Concealed carry training in gun safety, marksmanship and legal issues is the pathway to the “not guilty” verdict we want to hear at the end of a month-long court case. Here is how it works.
In every state in the land, the jury will judge your self-defense actions against the standard of the reasonable person. What would a reasonable person, knowing what you knew at the time, have done under the same or similar circumstances? The jury will receive jury instructions from the court, but when it is decision time, when an individual juror votes “guilty” or “not guilty,” they will be asking themselves, “Would I have done the same thing, in his or her shoes?”
Of course, the jurors weren’t in your shoes, and they likely don’t have a level of training and expertise equal to yours, so giving them that level of training, communicated through your defense attorney, will be your job.
You see, the issue is your mindset at the time you pointed your gun at the criminal suspects and, if necessary, pulled the trigger. The jury needs to see the incident through your eyes, but it is your responsibility to make sure what they envision is accurate.
You accomplish this through the admission of evidence of your training, and I do not mean just a list of classes you attended. You need to introduce actual training documents or videos into court. The judge will rule whether the jury can see those materials.
In fact, the judge has great latitude over what evidence is admissible, and admissibility of evidence is rarely overturned on appeal. The appellate courts routinely write that they believe the court (the judge) knows best as far as the admissibility of evidence. The rule of admission of evidence basically states that all “relevant” evidence is admissible, unless it is either unreliable or excessively prejudicial.
If the judge believes that you actually did not know the training material and it was not part of your mindset, or that the training material or video is “overly prejudicial,” then he or she will not let your attorney discuss it. A real life example is seen in Larry Hickey’s trial.
Before the incident, Hickey had studied a dash cam video of a Texas law enforcement officer being overpowered and killed with his own weapon. Hickey testified that he thought about that footage while he was being attacked, but the judge would not let the video be played in court because she said it was overly prejudicial. Of course, defense attorney Matthew Messmer objected to the disqualification of this video. If Hickey had been convicted, Judge Godoy’s ruling would have been a very valid point of appeal.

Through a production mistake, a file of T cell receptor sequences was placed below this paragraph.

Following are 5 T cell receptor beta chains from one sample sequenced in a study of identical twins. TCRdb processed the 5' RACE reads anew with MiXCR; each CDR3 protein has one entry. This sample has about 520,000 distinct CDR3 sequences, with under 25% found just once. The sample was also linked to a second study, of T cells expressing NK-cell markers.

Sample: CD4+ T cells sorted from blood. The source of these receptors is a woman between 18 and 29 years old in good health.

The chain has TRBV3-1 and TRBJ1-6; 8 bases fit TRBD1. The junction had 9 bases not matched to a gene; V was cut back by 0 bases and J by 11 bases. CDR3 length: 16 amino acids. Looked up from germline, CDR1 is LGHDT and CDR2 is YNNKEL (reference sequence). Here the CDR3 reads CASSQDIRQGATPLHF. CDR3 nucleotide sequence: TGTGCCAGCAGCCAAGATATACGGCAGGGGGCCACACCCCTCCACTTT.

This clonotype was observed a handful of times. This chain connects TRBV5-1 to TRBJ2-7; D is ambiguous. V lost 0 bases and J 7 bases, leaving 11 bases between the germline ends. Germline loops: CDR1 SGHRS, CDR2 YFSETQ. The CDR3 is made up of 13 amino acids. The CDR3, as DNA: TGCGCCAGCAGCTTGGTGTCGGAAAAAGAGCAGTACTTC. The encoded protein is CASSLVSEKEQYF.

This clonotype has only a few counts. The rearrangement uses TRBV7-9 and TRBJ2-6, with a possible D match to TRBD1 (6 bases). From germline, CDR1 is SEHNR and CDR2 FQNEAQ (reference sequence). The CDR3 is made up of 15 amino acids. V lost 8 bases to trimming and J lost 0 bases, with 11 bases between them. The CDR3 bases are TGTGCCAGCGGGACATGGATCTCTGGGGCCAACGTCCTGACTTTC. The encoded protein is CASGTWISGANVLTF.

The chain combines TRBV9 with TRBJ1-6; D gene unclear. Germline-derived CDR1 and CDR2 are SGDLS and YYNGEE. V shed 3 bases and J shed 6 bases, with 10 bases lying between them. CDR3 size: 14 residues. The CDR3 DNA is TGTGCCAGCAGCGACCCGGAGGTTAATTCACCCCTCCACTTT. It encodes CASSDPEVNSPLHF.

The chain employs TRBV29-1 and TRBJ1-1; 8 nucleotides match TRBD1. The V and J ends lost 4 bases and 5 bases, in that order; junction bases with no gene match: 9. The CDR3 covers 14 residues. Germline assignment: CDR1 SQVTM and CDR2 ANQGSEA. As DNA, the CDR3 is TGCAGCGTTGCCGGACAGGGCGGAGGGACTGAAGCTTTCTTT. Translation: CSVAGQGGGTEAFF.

Admitted into Evidence
How do you get a DVD or set of class notes admitted into evidence? Let’s say that you become the victim of road rage. Perhaps the assailants followed you to a parking lot and surrounded you. This is a classic pre-attack maneuver. Your decision to draw your firearm and display it to short-circuit what you perceived as an impending attack, despite the fact that they never exhibited any overt intention to harm you, can likely be justified if you were trained to recognize pre-attack indicators.
In my work with the Armed Citizens’ Legal Defense Network, I am tasked with developing court-admissible educational materials for the protection of our members. For example, in one video, Recognizing and Responding to Pre-Attack Indicators, I focus on being able to articulate what you saw that put you in danger. In that program, Marc MacYoung stages scenarios to clearly demonstrate what people do when they are preparing to commit a crime of violence against another person. Of all the titles in our member-education set, this one is of critical importance when it comes to defending yourself in court.
For that DVD program to be introduced in court, you must be able to positively state that you knew the lesson’s content ahead of time and learned it from that DVD. The DVD would then be introduced to the jury, the judge having previously ruled on its admissibility. The jury can be shown the part of the DVD pertinent to your situation, and then the jury will be able to decide if they, knowing what you knew at the time, would have drawn a gun and told multiple assailants to back away.
Because other pre-attack indicators—including verbal threats, physical gestures and more—go along with the flanking maneuver in our example, perhaps the entire video would be played in court, and your attorney could direct further exploration of lessons that applied to the particular incident being judged.
This is a complex subject with a lot of facets both trainers and students must consider. In Part II, I’ll discuss how training can hurt you in court.
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